When my husband asked me last Fall where I wanted to go for my upcoming ‘milestone’ birthday, I did not have to hesitate in my reply — I desperately wanted to get my feet back on African soil. Even though there are still other continents that I have yet to explore and I have been to six countries in Africa already, I am always yearning to go back. The adage that ‘once Africa gets into your blood, it does not leave’ rings especially true for me. And while going on safari may sound something more of a travel cliche these days than it used to, I have yet to go on a safari and not be completely enthralled by the savage beauty of the land (and its stunning sunsets), the abundant wildlife and warm hospitality of the people each time I go back.
Forever on top on my bucket list has been to see the Great Migration in the Serengeti plains (called the ‘greatest wildlife show on earth’ – this is the annual trek of about two million wildebeest, zebras and other species) and get up close with the endangered mountain gorillas in Rwanda. With a brief period of freedom between our childrens’ sleep-away camp visiting days in early July, we had a little over a week to check both off my list. It is not nearly enough time, especially as you need two full days just to fly back and forth, but I couldn’t wait any longer.
Planning a safari involves a lot of logistics, especially when you have to secure flights in between camps, are traveling between two countries (with different visa and vaccination requirements) and determining availability at the camps themselves (as most luxury camps have limited accommodations, they can book up a year ahead of time). Trying to find the best locations to view the constantly moving migration of wildebeest, which peaks in July/August, just adds another layer of complexity. As we were to discover, Mother Nature is often unpredictable – the early rains in the Spring made predicting where the wildebeest would be very challenging.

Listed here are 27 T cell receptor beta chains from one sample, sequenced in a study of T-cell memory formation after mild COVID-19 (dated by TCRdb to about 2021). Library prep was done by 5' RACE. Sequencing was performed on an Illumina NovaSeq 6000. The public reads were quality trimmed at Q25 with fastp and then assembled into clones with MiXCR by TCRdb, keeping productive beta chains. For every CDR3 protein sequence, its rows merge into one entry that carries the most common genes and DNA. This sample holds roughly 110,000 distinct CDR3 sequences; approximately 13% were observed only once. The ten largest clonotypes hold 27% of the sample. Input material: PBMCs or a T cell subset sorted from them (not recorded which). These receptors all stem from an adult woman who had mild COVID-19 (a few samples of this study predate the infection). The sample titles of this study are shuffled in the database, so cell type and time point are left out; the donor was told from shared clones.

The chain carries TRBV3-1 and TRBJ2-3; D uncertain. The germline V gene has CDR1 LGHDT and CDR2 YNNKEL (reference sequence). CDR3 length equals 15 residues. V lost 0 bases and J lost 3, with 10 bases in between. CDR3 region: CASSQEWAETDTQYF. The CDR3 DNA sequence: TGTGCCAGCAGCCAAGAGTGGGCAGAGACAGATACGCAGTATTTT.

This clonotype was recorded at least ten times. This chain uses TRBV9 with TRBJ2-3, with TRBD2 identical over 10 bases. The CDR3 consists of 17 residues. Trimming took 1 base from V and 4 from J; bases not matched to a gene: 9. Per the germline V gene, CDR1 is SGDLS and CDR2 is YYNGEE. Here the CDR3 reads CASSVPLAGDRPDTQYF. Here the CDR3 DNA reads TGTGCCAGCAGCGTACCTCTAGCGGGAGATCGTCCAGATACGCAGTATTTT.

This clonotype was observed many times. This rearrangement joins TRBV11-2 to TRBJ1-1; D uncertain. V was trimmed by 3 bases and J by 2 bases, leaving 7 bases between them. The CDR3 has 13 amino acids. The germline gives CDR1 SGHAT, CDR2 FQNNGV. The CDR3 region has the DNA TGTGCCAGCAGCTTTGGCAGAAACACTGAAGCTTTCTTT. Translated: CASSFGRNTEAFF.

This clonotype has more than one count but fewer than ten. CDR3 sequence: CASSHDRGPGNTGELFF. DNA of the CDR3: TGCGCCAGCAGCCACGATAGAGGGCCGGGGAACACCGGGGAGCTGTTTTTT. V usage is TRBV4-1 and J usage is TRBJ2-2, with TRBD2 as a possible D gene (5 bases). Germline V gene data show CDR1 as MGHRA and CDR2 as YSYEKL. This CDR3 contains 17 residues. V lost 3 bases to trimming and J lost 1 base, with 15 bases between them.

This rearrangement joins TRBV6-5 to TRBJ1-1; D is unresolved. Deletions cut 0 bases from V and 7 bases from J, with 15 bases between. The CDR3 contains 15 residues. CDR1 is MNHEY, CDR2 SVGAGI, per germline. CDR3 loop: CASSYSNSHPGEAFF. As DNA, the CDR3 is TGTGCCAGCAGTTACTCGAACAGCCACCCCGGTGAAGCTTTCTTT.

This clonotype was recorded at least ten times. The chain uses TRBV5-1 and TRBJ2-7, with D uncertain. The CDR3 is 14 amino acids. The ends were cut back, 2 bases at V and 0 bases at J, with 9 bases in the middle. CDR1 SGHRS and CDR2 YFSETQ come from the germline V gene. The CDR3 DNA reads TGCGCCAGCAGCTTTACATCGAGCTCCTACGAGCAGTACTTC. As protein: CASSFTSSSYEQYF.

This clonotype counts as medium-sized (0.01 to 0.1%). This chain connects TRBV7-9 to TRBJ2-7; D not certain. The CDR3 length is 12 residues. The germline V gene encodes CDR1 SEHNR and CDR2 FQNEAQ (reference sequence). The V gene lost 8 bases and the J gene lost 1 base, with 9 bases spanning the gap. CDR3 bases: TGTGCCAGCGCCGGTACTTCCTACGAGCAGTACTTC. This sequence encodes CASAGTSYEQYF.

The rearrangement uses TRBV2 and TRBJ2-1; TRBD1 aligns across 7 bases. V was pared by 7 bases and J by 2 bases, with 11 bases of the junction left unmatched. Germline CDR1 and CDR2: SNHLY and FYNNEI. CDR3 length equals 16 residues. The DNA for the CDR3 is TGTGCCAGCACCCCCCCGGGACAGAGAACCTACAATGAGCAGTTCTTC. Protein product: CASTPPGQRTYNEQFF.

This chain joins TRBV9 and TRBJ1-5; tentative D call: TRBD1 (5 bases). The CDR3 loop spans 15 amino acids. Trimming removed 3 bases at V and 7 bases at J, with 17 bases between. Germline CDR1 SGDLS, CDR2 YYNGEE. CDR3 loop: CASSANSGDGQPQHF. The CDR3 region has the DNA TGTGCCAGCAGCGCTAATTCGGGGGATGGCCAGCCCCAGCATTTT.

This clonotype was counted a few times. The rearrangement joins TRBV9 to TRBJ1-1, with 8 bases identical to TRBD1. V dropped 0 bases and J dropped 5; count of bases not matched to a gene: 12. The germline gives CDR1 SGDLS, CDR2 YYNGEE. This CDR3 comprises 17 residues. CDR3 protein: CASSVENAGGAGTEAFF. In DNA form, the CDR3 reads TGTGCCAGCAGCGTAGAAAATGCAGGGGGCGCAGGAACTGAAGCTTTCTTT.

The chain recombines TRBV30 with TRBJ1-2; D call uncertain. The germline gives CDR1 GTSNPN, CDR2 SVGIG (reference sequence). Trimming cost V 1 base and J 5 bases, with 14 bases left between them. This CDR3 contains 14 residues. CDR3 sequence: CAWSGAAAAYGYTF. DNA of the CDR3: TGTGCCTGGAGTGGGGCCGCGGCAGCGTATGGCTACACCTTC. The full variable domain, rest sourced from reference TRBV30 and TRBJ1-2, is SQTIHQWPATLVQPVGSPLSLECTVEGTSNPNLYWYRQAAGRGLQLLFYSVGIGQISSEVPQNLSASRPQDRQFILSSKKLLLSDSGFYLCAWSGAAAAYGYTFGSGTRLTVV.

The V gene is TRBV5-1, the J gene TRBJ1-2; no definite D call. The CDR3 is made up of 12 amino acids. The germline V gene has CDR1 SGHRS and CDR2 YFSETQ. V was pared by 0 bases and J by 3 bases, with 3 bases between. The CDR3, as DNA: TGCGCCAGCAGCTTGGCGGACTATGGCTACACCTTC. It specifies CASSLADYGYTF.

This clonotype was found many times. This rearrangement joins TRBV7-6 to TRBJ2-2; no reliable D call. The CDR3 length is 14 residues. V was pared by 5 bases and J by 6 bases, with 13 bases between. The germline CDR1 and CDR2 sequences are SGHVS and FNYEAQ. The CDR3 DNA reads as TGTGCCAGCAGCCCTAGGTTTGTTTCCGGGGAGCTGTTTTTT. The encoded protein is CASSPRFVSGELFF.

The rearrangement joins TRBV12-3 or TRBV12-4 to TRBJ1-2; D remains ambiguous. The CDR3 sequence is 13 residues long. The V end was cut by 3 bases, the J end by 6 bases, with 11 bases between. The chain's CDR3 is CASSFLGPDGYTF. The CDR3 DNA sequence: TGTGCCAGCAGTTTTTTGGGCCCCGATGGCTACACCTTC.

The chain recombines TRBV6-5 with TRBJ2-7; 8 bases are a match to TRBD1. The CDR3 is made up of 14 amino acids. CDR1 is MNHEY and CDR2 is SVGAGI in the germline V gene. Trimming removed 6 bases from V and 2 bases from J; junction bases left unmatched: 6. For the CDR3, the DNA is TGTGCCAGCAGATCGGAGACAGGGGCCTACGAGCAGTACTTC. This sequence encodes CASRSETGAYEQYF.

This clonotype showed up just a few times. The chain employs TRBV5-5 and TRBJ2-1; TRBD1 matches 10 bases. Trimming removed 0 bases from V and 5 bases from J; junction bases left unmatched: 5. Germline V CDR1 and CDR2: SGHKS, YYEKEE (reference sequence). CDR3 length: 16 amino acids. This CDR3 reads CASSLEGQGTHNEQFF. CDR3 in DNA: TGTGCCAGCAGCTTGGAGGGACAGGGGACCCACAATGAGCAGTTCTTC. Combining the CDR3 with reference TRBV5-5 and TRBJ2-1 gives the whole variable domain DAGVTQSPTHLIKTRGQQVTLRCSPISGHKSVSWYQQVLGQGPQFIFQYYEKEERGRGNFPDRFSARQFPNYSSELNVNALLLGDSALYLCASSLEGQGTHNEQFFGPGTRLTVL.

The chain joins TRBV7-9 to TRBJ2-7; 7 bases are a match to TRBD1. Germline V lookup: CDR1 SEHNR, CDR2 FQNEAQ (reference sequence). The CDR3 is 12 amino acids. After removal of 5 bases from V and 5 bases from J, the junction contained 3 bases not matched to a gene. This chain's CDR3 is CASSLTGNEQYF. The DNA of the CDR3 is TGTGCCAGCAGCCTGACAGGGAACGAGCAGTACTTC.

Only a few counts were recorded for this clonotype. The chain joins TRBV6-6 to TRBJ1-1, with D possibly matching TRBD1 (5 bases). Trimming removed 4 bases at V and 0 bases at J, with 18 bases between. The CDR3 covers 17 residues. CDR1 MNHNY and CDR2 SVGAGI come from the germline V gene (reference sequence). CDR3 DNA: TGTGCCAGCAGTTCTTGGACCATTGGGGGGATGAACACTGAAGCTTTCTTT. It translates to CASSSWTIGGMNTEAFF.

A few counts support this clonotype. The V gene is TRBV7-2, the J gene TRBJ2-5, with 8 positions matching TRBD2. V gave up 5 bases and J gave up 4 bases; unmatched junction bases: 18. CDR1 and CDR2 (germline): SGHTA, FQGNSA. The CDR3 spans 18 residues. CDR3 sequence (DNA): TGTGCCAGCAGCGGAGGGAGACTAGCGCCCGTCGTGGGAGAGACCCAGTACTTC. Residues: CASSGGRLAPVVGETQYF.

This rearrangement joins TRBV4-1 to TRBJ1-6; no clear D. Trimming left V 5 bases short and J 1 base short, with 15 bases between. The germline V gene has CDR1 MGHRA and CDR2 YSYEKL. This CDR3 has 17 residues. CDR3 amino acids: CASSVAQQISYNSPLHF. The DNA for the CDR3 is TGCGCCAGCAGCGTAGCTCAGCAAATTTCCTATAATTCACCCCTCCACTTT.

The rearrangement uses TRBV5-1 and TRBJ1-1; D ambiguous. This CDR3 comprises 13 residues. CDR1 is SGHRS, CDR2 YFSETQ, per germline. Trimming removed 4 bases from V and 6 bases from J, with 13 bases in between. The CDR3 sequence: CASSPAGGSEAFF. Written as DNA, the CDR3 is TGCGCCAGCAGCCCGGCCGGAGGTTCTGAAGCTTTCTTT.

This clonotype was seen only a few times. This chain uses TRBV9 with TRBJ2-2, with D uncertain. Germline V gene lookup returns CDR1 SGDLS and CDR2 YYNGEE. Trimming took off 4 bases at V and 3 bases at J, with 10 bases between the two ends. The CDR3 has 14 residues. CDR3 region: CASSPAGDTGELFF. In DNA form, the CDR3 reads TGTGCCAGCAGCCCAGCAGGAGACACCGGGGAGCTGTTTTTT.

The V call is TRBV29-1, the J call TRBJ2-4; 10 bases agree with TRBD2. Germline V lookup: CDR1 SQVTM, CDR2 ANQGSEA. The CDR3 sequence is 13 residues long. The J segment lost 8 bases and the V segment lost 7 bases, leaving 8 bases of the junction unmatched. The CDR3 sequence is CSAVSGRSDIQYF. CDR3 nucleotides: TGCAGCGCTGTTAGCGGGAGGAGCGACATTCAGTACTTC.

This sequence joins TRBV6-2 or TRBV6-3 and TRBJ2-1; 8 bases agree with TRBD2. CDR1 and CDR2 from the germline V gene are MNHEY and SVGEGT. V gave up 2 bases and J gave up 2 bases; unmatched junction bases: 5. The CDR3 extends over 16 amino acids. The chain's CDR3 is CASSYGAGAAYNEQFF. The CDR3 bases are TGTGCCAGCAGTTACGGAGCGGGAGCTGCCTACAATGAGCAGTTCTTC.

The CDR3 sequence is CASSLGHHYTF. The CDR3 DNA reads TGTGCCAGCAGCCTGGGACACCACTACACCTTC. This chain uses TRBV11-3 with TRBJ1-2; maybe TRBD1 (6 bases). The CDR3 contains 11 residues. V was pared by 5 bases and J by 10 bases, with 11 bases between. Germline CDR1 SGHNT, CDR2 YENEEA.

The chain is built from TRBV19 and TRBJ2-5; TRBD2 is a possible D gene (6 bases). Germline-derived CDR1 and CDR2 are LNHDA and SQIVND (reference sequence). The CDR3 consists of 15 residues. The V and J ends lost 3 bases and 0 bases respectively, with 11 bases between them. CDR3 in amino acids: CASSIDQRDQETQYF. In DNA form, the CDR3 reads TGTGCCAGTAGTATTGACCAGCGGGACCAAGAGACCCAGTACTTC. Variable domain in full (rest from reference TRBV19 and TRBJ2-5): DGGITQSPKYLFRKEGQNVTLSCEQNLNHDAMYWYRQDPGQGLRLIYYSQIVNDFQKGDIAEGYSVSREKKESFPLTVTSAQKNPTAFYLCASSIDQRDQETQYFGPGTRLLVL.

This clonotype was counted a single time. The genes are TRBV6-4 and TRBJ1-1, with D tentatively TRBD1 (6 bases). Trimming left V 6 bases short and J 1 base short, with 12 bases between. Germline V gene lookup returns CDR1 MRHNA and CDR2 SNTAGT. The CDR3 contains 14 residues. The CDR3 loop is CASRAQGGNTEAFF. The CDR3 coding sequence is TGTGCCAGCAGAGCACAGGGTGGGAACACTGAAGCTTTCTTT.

We enlisted Extraordinary Journeys (run by Elizabeth Gordon, who knows East Africa inside out), a New York-based luxury safari specialist who I have worked with professionally, to help coordinate our itinerary. I was so impressed with Elizabeth’s knowledge (she knows pretty much every lodge inside out), patience (as is needed when dealing with a multi-leg itinerary) as well as her own personal deep love of Africa. I knew I was in very capable hands with her and the EJ team.
What lodge you choose really sets the tone for a safari and in Tanzania there is an incredible array to choose from. To maximize our potential of catching the migration, EJ recommended we split our four nights in Tanzania into two nights at two different camps in the Grumeti and Serengeti, both in the North, not far from Kenya’s own Southern border of the Masai Mara. We narrowed our selection immediately to the Singita lodges. The first safari camp I ever experienced was the Singita Ebony Lodge during my honeymoon in South Africa and it still ranks as my most memorable travel experience. I had heard wonderful things about the collection of Singita lodges in the Grumeti Reserves (bordering Serengeti National Park) and in the Lamai Triangle (where Serengeti National Park, the Kenyan border and Mara River connect).
After a flight connection through Amsterdam, we landed in Kilimanjaro airport in Arusha late at night, where most people must stay overnight before moving on to safari. Our overnight was at Arusha Coffee Lodge, which is about a 45-minute drive from the main airport but closer to Arusha airport, which we would be departing from the next morning. While our time was very brief (10 hours?), we enjoyed this picturesque lodge surrounded by coffee plantations very much. Our Plantation room was very spacious and beautifully styled, the service was genuine and friendly and the food was delicious. I highly recommend a stay here in between safaris.
The next morning we took 6 seater to begin our safari in Grumeti.